Norfolk is a county that bounds to the front of the queue when ever poor broadband and mobile coverage is mentioned, and thus the announcement that the phase 1 BDUK project in the county has completed ahead of schedule and under budget will be sure to generate lots of complaints.
We looked at the coverage for Norfolk back in August when the claw back bonus for the county was announced and looking at our coverage tracker shows that the original phase 1 contracted target of 80% superfast has been hit and actually passed both at premises able to get 24 Mbps and those able to get 30 Mbps or faster.
|thinkbroadband calculation of current fibre, superfast and USC broadband coverage in Norfolk and its Parliamentary Constituencies - 2nd November 2015|
|Council Area||% fibre based||% superfast
|% cable||% Openreach FTTP||% Under 2 Mbps USC||% Under 15 Mbps|
|North West Norfolk||88.8%||81.5%||80.3%||0%||0%||1.4%||14.5%|
|South West Norfolk||89.4%||77.1%||75%||0.2%||0%||2.3%||19.4%|
"The money saved as part of the first contract will now be reinvested in the next phase of the BBfN programme, which is due to bring faster broadband speeds to even more remote parts of the county. Planning work is already underway and the first services are due to be available from December 2015.
The first areas set to benefit from the second BBfN contract are parts of Burgh St Peter, Barnham Broom, Barford, Bawdeswell, North Creake, Dereham, Ashwellthorpe, Bradwell, Gorleston, Great Yarmouth, Shropham, Hanworth, Starston, Harleston, Hickling, Sea Palling, Thuxton, Cawston, Bradenham, Southrepps, Gunthorpe, Ridlington, East Ruston, Weasenham St Peter, Little Fransham, Topcroft, Woodton and Wymondham.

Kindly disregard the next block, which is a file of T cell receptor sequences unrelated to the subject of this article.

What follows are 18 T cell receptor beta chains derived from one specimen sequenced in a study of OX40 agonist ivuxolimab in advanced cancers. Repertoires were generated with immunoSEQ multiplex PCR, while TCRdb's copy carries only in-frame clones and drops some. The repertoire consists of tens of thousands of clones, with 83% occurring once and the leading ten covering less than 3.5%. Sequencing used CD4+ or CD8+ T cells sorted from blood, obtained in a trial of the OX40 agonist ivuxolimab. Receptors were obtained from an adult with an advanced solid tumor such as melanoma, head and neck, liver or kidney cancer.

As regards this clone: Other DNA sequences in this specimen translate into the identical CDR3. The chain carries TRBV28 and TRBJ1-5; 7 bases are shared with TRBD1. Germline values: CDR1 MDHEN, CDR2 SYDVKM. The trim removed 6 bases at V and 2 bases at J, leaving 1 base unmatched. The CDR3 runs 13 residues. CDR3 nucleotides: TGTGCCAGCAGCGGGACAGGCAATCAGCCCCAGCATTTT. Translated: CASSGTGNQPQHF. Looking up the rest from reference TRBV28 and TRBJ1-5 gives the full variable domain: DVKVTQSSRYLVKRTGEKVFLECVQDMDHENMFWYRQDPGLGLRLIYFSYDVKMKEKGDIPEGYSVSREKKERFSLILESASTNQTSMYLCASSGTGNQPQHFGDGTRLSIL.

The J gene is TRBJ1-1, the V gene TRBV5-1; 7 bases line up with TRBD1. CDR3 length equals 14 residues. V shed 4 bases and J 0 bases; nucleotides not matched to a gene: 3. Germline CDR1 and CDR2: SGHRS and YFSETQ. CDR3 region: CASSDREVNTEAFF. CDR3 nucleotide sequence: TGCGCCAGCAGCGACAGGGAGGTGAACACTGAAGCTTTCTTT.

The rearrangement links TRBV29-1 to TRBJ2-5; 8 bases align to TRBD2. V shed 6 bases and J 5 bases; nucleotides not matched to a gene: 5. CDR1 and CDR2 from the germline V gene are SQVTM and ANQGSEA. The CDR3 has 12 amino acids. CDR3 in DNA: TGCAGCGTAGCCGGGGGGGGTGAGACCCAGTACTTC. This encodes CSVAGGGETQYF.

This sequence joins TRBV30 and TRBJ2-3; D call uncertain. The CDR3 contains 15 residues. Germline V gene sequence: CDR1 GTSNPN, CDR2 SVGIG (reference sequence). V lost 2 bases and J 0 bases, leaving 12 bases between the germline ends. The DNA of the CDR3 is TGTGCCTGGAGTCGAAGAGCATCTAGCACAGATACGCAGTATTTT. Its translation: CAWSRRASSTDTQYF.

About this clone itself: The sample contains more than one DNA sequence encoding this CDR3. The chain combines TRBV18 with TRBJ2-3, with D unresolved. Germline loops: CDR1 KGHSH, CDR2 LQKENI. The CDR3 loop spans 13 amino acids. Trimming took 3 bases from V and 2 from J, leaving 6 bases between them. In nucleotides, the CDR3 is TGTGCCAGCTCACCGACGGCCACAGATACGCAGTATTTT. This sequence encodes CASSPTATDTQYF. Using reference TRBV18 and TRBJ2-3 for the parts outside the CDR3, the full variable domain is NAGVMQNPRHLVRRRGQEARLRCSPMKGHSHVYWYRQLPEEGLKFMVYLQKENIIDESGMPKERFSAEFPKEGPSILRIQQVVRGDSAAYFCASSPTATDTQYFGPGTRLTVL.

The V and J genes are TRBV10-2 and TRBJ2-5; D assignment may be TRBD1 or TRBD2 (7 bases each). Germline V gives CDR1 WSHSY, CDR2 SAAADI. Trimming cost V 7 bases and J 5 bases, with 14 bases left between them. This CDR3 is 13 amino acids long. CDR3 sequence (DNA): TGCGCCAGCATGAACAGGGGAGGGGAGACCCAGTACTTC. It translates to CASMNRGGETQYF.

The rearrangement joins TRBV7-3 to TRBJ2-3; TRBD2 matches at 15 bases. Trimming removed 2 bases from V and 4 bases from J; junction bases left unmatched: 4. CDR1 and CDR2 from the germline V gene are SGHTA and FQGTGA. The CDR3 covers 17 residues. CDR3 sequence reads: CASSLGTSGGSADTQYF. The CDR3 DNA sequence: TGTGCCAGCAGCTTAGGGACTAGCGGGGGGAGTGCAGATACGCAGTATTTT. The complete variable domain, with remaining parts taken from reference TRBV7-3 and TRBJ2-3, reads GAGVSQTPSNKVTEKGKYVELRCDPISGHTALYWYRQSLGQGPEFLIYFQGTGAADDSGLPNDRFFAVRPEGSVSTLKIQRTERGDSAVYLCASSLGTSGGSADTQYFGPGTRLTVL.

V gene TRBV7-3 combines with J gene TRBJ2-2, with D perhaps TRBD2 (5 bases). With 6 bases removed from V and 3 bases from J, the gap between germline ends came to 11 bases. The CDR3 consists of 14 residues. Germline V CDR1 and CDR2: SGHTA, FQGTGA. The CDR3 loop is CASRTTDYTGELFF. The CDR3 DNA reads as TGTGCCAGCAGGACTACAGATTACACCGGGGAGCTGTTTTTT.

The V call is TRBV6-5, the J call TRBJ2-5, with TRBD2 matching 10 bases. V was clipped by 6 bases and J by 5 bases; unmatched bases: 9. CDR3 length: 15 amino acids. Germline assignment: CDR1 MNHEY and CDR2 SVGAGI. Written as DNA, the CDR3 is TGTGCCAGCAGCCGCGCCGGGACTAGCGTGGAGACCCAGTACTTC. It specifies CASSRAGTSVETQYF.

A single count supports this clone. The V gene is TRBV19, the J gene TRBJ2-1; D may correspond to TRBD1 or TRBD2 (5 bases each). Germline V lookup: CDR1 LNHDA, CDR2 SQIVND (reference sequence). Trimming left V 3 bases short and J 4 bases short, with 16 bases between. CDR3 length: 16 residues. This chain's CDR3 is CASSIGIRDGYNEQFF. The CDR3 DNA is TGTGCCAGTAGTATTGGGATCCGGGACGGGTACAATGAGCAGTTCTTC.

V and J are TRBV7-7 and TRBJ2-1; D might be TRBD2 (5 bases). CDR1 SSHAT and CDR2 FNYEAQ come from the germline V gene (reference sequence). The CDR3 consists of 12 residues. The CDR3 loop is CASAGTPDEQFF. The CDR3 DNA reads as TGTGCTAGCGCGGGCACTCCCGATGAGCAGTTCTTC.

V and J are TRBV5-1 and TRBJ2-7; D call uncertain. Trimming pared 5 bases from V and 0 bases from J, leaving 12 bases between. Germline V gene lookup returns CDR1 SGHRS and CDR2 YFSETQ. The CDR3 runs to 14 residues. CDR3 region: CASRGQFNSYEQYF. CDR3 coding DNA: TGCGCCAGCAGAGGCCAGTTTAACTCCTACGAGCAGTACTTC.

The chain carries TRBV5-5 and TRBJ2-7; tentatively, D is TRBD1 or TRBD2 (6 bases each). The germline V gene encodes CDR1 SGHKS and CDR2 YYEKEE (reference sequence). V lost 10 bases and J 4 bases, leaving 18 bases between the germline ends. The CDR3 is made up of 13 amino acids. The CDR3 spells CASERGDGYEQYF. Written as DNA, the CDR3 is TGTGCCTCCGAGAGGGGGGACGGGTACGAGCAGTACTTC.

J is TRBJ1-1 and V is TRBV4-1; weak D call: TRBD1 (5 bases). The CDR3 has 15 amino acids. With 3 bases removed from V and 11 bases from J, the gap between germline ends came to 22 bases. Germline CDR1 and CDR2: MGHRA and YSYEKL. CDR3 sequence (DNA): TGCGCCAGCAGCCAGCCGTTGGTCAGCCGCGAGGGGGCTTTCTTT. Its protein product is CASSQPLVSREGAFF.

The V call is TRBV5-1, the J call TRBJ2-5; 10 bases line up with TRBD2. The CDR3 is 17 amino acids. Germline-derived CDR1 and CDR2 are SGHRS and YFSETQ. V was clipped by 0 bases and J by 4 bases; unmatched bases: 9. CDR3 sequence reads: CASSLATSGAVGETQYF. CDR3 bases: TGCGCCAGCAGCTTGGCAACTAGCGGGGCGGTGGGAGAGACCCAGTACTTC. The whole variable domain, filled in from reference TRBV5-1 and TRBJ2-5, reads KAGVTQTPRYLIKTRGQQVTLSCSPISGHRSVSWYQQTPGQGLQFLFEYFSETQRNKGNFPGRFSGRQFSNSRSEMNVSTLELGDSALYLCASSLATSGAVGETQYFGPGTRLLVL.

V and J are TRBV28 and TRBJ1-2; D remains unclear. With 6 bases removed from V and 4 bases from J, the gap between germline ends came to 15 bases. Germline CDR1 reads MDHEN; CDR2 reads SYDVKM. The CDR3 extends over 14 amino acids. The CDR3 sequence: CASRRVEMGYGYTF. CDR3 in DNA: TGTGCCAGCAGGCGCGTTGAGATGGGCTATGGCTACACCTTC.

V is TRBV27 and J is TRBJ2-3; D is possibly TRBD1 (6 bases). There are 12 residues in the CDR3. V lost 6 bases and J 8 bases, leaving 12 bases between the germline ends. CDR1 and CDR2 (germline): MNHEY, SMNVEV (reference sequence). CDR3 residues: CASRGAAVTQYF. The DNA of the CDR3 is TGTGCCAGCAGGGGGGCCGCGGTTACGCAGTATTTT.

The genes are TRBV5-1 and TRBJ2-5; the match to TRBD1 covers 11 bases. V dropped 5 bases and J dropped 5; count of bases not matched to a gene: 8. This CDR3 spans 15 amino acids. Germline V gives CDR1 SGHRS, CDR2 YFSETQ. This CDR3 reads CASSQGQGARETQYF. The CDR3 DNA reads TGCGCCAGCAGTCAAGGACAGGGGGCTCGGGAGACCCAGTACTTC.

Faster broadband services for these areas are set to become available by the end of March 2016.The new roadside fibre broadband cabinets serve very localised areas, usually parts of towns and villages rather than whole communities.Norfolk County Council on reinvesting savings
The press release does appear to mix and match the use of the words superfast and fibre, but that is very common for all the projects, so while they are declaring that once the second contract has finished 'fibre broadband will reach 90% of Norfolk premises' we believe they mean 90% at over 24 Mbps, particularly given we are seeing a basic fibre based coverage figure of 89.5% today. The difference between the fibre coverage figure and the superfast coverage figures shows the effect that distance has on VDSL2 based services.
While meeting the phase 1 contract may be an occasion for celebration given that 1 in 5 in Norfolk are still on ADSL/ADSL2+ based services celebrations may be seen as in bad taste. Hopefully the pace of roll-out in 2015 will continue, as in first 10 months of 2015 we have seen coverage go from 66.5% superfast to 81.2% at 30 Mbps or faster and if take-up increases there is scope for another wave of claw back bonus and maybe some more FTTP.